“Because feminist ideology is pro-abortion and anti-marriage, the simple fact is that the movement directs women toward what I’ve called the Darwinian Dead End. Feminists consider men their enemies, an attitude that makes male-female cooperation impossible, because no feminist can cooperate with the male enemy.”

Unlike poor women, dependent on government programs to support the children spawned by deadbeat dads, college-educated feminists are likely to have few if any children. Consider the Census Bureau data:

U.S.-born women, ages 40–50
Not a high school graduate
Lifetime births (average) ………… 2.6
Childless ………………………….. 11.6%
Bachelor’s degree
Lifetime births (average) ……….. 1.8
Childless ………………………….. 19.9%

High-school dropouts, on average, had 44% more children than women who had college diplomas, while childlessness was 72% more common for college graduates than for high-school dropouts. Those numbers are for women born between 1962 and 1972, and the gap (differential fertility) will almost certainly widen in the future, as feminism continues its “success.” The resulting demographic shift will mean more poverty and social disorder, as the children of poor and uneducated women make up an ever-increasing share of the population. Meanwhile, in Arizona . . .

Suzan McLaughlin in June 2013 (Photo by Mari Herrera, Tucson Weekly)

Suzan McLaughlin is a lesbian who, in 2008, married Dr. Kimberly McLaughlin in California, where same-sex marriage was legal at the time. Susan is a nurse. Kimberly is an anesthesiologist. Suzan wanted a baby, and was inseminated using sperm from an anonymous donor, but suffered two miscarriages. “In 2010, Kimberly underwent the same process and became pregnant. During the pregnancy, Kimberly and Suzan moved to Arizona. In February 2011, they entered a joint parenting agreement declaring Suzan a ‘co-parent’ of the child.” Suzan had taken her wife’s surname “so everyone in the family would share the same last name,” and in June 2011, Kimberly gave birth to a boy they named Edward. Suzan “stayed home to care for the child full-time,” as the Tucson Weekly reported.

Then one day in March 2013, Suzan went out to run some errands and when she returned “a moving truck was in front of their house and her wife was taking apart their son’s crib with her father-in-law’s help”:

“I was in shock and when I asked where Eddie was, I was told, ‘Never mind that. You know I am unhappy. I am moving out,’” she recalled.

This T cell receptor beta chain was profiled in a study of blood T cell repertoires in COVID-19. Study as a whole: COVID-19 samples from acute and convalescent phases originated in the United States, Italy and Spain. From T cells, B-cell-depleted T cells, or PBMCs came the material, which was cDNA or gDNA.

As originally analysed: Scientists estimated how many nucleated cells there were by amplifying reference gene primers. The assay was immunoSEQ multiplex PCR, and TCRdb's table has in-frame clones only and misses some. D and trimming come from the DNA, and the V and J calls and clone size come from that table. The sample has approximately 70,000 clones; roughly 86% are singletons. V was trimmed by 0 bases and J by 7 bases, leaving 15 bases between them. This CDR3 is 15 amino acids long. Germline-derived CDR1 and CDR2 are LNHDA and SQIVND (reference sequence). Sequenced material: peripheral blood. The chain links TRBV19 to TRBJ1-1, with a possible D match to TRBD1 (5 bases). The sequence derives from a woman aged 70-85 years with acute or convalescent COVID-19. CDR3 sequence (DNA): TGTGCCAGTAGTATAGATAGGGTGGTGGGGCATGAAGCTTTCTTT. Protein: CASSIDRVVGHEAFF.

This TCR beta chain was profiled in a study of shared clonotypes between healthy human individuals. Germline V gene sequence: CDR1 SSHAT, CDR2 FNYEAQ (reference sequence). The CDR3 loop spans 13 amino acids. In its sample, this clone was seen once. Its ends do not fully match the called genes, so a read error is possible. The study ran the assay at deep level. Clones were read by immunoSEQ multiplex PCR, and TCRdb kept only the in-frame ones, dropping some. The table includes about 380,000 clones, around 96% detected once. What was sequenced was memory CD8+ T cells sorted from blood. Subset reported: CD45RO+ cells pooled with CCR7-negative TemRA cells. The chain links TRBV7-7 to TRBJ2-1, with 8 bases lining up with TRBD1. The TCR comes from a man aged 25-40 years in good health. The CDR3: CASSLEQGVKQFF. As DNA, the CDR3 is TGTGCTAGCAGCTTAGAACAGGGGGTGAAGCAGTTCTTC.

“He was so well adjusted and so happy — he loved both of us. To just cut me out of his life, I know he suffered because I was his safe place.”

After more than four years of legal fights, the Arizona Supreme Court ruled Tuesday that Suzan “ entitled to equal parental rights under the U.S. Constitution, even though a state law doesn’t recognize those rights”:

Citing the 2015 U.S. Supreme Court decision that legalized gay marriage nationwide, Arizona Chief Justice Scott Bales wrote, “It would be inconsistent with Obergefell to conclude that same-sex couples can legally marry but states can then deny them the same benefits of marriage afforded opposite-sex couples.”
Details of how to define parenting and a raft of other issues have been working their way through state courts since the nation’s high court legalized gay marriage.
Artificial insemination cases raise difficult issues. Several states, including New Mexico, Washington and Nevada, allow women or men who consent to another woman’s insemination to be legally considered the child’s parent, even if the couple is not married, according to the National Center for Lesbian Rights. Arizona isn’t one of the states. . . .
Kimberly McLaughlin’s attorney argued during a June hearing that state law doesn’t establish any rights in artificial insemination cases for the non-biological parent of the same sex. However, the high court sided with Suzan McLaughlin, saying she is entitled to the same parental rights as her same sex spouse.
“I am relieved and overjoyed that the court recognized me as my son’s mother,” Suzan McLaughlin said in a statement provided by the National Center for Lesbian Rights, whose lawyers took the case to the high court. “All I have ever wanted is to be there for him like any mother would.” . . .

Which is to say, the woman who actually gave birth to Edward is now forced to share custody of him with her ex-wife, and this is a victory for “equality.” Compare this to the situation in Tennessee, where four men who sired a combined total of 100 children by 60 different women, were being compelled by courts to pay child support for biological offspring whom they had no interest in parenting. All this confusion is “success” for feminism.

Women may “escape from the patriarchal institution of marriage,” as Professor Jaggar said, but where will their “escape” lead them? And what will become of children born and raised in this post-patriarchal craziness?

Perhaps someone should have asked these questions long ago.

* * * * * * * *

Robert Stacy McCain is the author of Sex Trouble: Radical Feminism and the War Against Human Nature. A journalist for more than 30 years, he is a correspondent for The American Spectator and blogs regularly at The Other McCain. His ongoing research and reporting about feminism have been sponsored by blog readers’ contributions to the Shoe Leather Fund.